I can say I moved into the right neighborhood. What is it about horse women that we seem to literally just know when someone new is in the area? I was hooking up my horse trailer to go get the boys and as I turned around a horse and rider were walking down the road. It turned into a fateful meeting of new friends. And funny enough her horse is named Cash as well but he was an older grey gelding. Though I think there must be something in the name because he instantly began nuzzling my hoodie pocket and licking my hand for treats….My Cash does the same thing…..hummmmmmmm…But back to my new horse friend. She even introduced me to two other riders and explained how the trails work around the area and who the neighbors were, and even who the guy is that used to hay my pasture! Talk about awesome friends!

Horse women can either be the nicest or frankly the bitchest of people you meet. Thankfully those I met  are distinctly of the former variety. They are even being so kind as to ride with me to show me all the local bridle paths and trails tomorrow! (stand by for a post on how this adventure is gonna go) Cash better mind his manners!Needless to say I have a fantastic feeling about the local horsewoman here and for once in a very long time I truly feel at home and at peace here.

So on the topic of settling in horses I thought I’d do a little info post. Some standard things when you bring horses to a new environment whether it be at shows or moving to a new barn.

1.) Check the area your horses will be living and working in. Make sure there are no sharp objects or anything that your horse could get caught up in and hurt. If there is fix it before you put a horse in there because, Murphy’s law, they will find it within 2 seconds.

2.) Some horses get really nervous and anxious, especially where they are by themselves or have very limited views of other horses. I have found having their food in their stall really helps. Food quite literally calms horses down, so if you can coax them to eat it will help settle them in much more quickly.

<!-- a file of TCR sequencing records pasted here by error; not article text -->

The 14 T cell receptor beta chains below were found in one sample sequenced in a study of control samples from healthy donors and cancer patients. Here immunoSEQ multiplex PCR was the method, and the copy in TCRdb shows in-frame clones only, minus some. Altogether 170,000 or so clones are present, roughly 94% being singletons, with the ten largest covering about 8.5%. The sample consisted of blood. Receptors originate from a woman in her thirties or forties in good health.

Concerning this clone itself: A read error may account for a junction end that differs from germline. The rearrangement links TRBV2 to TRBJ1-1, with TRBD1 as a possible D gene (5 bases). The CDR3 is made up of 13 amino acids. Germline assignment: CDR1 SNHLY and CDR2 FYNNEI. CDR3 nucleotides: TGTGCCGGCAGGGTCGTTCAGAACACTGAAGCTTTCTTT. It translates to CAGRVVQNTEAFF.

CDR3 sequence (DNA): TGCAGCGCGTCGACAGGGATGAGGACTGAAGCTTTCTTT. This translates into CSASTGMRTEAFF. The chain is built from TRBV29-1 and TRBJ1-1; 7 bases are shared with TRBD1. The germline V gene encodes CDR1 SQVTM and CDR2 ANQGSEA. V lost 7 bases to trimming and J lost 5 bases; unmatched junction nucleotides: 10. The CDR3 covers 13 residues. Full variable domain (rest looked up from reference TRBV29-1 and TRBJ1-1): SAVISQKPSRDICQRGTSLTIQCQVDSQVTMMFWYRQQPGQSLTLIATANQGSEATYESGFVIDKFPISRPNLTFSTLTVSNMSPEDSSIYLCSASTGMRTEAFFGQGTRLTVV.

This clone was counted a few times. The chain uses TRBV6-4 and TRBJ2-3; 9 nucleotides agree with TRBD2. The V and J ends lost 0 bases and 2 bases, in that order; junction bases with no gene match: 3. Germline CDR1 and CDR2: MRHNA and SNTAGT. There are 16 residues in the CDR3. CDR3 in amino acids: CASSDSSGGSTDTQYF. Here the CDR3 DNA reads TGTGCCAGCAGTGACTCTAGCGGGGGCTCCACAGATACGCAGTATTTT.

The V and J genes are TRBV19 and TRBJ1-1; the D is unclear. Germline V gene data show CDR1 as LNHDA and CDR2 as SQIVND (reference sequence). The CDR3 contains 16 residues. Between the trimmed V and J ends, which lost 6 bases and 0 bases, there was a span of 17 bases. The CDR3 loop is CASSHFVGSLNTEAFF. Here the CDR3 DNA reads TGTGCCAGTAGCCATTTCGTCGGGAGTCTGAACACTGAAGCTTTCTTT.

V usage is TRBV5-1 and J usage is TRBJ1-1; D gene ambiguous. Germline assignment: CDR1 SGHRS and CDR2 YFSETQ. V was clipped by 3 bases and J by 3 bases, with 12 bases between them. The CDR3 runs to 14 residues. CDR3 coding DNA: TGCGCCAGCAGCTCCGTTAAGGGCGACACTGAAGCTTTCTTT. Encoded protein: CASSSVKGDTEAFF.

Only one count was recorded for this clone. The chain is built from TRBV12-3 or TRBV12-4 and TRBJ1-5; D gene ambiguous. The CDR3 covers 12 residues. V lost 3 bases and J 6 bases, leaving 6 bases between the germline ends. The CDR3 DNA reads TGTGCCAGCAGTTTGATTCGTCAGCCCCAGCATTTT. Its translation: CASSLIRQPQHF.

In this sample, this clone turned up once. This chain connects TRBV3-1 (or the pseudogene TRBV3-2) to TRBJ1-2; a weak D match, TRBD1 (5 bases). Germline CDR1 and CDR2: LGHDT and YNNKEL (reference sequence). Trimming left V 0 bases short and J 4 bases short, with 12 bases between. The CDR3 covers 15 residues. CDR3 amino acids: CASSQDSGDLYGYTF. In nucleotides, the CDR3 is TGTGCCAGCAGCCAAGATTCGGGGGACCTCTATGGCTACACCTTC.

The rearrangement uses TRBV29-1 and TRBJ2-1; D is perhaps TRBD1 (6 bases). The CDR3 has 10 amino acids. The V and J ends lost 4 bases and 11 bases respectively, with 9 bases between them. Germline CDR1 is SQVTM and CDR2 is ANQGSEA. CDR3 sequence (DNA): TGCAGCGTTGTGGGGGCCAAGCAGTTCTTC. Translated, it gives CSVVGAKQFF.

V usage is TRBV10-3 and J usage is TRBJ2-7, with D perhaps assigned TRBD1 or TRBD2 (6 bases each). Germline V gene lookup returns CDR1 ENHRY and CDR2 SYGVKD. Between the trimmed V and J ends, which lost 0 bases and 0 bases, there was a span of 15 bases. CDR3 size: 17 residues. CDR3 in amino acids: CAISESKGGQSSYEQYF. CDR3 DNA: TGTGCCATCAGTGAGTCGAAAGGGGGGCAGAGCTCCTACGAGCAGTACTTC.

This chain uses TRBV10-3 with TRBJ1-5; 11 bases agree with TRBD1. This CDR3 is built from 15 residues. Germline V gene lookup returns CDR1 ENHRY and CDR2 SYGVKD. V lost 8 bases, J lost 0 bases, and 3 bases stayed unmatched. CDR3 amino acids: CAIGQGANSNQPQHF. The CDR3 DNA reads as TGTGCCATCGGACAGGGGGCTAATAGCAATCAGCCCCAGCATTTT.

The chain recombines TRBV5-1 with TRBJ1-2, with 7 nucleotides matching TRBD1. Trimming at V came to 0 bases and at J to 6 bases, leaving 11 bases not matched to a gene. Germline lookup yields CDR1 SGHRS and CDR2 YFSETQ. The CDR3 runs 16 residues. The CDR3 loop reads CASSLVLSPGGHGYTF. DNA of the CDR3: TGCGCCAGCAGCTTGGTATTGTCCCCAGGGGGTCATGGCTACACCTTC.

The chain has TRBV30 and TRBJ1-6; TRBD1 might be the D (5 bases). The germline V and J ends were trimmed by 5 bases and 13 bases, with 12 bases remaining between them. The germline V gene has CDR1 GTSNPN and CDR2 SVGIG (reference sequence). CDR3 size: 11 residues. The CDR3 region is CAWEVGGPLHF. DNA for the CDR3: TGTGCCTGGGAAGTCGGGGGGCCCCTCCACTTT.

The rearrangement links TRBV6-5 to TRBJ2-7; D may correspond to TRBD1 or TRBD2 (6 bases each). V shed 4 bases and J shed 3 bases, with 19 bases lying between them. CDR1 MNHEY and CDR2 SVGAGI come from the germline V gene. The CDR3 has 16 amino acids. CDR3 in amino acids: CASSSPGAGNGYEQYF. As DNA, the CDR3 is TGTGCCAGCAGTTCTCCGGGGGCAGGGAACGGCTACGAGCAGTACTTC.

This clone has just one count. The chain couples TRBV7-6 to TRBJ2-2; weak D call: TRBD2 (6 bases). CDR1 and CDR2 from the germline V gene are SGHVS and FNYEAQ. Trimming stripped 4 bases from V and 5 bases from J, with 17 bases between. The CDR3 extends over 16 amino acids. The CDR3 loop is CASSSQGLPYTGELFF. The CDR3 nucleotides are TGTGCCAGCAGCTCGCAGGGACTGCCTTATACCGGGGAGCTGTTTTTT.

3.) Take the horse for a walk around the area. Let him see the scary sights. Keep everything positive. Let him take his time looking at stuff that looks odd to him. It’s a new place and any prey animal is gonna be nervous to start until they can check their surroundings. If you can ride it do so, if not put on those walking shoes and bring some treats.

4.) Try to keep what ever routines your horses have had before (such as feeding times). Whether by you or the staff at his last barn. Normal routines will help to settle them in. Once they are used to the area then you can mix it up if needed, until the horse gets used to moving (ie. to shows and back)

5.) Be ready for them to need a day or two to fully relax. If going to a show and it’s possible try to coordinate before hand to get there a day or two early IF your horse needs it. If it is not possible(cause we all know it costs that illusive thing called money) then long before the show start to trailer you horse out to different locations and get them used to new areas and going riding soon after you get there. It will make going to the shows a tad less stressful on you and the horse if you’re used to going new places.
-*note*I try to make my trailer a safe place that they know they are ok. If they are tied to the trailer they understand there is treats and goodies in the tackroom, and while they may be nervous  they seem to be more interested in begging for a treats then bolting or pulling back.

6)Take it slow. If it’s their first time out and about be ready for a lot of slow walking or trotting or stopping and staring.
-*note* If at all possible(and really its best safety wise in general to ride with someone else) take a “steady eddy” with you. A good horse that is not prone to spooking and who can act as a guide horse for the inexperienced one. Horses will feed off each other and if one horse isn’t scared the nervous one will calm down a lot more than they would on their own. It also helps to have that horse that will cross streams or ditches that an inexperienced horse would put up a fight over.